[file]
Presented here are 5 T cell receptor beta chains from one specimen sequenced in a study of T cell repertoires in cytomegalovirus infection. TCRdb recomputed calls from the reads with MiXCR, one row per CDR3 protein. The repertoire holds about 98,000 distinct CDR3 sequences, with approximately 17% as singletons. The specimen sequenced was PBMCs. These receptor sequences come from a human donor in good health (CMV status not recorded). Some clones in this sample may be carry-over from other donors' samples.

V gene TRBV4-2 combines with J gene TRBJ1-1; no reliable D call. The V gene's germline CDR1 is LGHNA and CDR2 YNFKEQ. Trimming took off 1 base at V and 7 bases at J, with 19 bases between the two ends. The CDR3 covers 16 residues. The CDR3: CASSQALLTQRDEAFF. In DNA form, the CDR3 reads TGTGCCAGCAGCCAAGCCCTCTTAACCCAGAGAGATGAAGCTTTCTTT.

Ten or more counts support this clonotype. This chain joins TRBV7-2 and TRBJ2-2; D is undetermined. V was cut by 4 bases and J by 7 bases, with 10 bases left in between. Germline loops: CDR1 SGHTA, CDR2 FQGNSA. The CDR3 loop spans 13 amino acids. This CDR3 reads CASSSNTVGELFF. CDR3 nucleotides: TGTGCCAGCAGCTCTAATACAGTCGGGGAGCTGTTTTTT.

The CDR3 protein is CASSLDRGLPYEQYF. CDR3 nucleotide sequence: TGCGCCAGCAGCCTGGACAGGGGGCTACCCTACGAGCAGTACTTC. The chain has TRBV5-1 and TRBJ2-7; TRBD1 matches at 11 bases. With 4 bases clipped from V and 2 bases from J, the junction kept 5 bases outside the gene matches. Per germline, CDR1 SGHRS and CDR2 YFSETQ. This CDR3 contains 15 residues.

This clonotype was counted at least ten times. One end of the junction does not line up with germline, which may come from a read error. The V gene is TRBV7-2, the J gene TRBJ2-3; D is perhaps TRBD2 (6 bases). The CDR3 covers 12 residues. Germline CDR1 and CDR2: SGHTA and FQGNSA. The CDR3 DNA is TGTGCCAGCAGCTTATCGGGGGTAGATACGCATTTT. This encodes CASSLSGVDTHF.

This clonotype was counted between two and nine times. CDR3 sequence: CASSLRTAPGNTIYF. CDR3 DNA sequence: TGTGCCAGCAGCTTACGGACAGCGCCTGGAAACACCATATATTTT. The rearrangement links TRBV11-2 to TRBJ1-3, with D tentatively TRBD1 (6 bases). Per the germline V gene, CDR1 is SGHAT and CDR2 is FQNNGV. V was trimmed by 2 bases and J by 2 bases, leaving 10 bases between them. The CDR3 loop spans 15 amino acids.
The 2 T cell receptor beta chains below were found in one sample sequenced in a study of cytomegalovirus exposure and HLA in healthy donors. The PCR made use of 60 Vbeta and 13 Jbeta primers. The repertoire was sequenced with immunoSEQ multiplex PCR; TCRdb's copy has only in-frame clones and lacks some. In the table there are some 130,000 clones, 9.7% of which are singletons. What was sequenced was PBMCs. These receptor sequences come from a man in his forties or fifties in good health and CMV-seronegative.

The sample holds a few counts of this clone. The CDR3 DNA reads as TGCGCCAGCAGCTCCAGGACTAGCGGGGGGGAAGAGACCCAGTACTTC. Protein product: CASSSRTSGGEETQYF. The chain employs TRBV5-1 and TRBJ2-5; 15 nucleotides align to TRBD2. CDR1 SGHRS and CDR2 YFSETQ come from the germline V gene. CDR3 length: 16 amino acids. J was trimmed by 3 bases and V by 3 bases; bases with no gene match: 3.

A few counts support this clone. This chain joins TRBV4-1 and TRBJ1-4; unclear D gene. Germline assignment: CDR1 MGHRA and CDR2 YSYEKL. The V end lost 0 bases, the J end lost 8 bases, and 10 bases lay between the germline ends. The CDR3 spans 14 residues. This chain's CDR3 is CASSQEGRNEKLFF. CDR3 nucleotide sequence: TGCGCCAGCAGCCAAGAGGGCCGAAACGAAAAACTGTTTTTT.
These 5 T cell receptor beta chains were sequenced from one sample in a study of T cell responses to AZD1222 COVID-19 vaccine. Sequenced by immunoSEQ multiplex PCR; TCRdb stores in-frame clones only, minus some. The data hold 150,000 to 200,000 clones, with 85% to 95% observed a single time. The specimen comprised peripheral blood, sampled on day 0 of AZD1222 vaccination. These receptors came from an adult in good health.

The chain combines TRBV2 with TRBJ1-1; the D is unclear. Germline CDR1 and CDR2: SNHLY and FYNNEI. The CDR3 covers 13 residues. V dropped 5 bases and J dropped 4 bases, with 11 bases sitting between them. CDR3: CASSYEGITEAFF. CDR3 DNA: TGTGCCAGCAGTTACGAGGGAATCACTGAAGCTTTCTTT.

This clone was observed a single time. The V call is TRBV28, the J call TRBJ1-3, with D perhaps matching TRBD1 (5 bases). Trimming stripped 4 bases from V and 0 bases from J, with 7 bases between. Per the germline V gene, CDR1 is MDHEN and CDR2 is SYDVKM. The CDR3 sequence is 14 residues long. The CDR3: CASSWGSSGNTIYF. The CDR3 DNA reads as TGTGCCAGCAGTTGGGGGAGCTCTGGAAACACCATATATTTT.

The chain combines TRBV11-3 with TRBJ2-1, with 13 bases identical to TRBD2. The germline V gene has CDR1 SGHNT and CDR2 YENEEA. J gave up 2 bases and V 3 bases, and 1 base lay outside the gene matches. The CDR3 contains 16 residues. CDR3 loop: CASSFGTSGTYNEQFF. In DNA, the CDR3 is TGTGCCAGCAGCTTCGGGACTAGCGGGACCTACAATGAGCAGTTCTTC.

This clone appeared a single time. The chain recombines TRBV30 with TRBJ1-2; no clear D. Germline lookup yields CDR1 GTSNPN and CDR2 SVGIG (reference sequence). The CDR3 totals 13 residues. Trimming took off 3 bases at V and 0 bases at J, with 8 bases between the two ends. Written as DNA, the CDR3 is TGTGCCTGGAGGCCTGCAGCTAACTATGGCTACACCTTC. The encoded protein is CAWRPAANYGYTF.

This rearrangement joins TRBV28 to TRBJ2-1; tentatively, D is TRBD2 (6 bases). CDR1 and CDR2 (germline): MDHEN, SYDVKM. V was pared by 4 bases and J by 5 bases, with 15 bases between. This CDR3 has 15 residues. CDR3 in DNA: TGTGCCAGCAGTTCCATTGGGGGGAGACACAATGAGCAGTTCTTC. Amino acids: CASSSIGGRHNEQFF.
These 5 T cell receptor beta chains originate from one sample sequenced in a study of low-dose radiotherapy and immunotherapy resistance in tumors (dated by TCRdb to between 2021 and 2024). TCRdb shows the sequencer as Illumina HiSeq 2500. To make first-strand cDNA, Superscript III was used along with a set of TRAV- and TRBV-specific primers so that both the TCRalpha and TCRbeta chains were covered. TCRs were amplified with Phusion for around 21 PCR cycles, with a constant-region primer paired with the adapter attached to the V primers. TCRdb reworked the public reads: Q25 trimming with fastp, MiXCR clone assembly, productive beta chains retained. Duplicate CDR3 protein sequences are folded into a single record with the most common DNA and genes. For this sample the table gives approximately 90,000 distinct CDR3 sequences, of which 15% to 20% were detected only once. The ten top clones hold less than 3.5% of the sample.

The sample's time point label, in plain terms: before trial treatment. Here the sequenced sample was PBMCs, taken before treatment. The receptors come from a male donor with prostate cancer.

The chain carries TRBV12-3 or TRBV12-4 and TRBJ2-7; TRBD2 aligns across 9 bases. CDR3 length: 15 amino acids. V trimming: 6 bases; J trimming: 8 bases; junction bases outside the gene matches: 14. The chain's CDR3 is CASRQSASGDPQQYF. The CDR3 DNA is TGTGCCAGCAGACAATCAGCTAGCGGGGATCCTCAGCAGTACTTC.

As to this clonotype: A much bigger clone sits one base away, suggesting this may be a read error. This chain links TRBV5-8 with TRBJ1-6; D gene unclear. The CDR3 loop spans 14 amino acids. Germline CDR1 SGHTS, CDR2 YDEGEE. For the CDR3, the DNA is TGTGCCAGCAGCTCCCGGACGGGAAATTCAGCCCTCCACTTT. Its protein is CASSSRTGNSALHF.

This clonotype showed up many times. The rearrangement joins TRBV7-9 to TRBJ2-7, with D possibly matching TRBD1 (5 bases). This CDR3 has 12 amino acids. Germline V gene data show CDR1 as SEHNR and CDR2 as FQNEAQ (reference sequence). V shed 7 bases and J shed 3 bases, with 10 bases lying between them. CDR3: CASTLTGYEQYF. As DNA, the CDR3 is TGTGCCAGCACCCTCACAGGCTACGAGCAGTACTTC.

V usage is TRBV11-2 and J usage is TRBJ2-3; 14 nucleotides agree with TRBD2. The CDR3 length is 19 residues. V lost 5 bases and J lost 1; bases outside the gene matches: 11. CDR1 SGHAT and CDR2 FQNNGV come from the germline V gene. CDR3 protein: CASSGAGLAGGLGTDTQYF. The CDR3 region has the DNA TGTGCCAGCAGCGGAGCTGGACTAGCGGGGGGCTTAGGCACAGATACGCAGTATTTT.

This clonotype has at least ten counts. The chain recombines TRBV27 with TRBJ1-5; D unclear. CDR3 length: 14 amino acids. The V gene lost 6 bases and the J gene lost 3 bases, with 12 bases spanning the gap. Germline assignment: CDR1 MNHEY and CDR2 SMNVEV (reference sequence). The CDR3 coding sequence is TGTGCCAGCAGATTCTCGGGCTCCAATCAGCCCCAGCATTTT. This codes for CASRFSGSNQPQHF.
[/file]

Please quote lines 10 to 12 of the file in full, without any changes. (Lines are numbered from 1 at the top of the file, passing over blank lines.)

These 5 T cell receptor beta chains were sequenced from one sample in a study of T cell responses to AZD1222 COVID-19 vaccine. Sequenced by immunoSEQ multiplex PCR; TCRdb stores in-frame clones only, minus some. The data hold 150,000 to 200,000 clones, with 85% to 95% observed a single time. The specimen comprised peripheral blood, sampled on day 0 of AZD1222 vaccination. These receptors came from an adult in good health.

The chain combines TRBV2 with TRBJ1-1; the D is unclear. Germline CDR1 and CDR2: SNHLY and FYNNEI. The CDR3 covers 13 residues. V dropped 5 bases and J dropped 4 bases, with 11 bases sitting between them. CDR3: CASSYEGITEAFF. CDR3 DNA: TGTGCCAGCAGTTACGAGGGAATCACTGAAGCTTTCTTT.

This clone was observed a single time. The V call is TRBV28, the J call TRBJ1-3, with D perhaps matching TRBD1 (5 bases). Trimming stripped 4 bases from V and 0 bases from J, with 7 bases between. Per the germline V gene, CDR1 is MDHEN and CDR2 is SYDVKM. The CDR3 sequence is 14 residues long. The CDR3: CASSWGSSGNTIYF. The CDR3 DNA reads as TGTGCCAGCAGTTGGGGGAGCTCTGGAAACACCATATATTTT.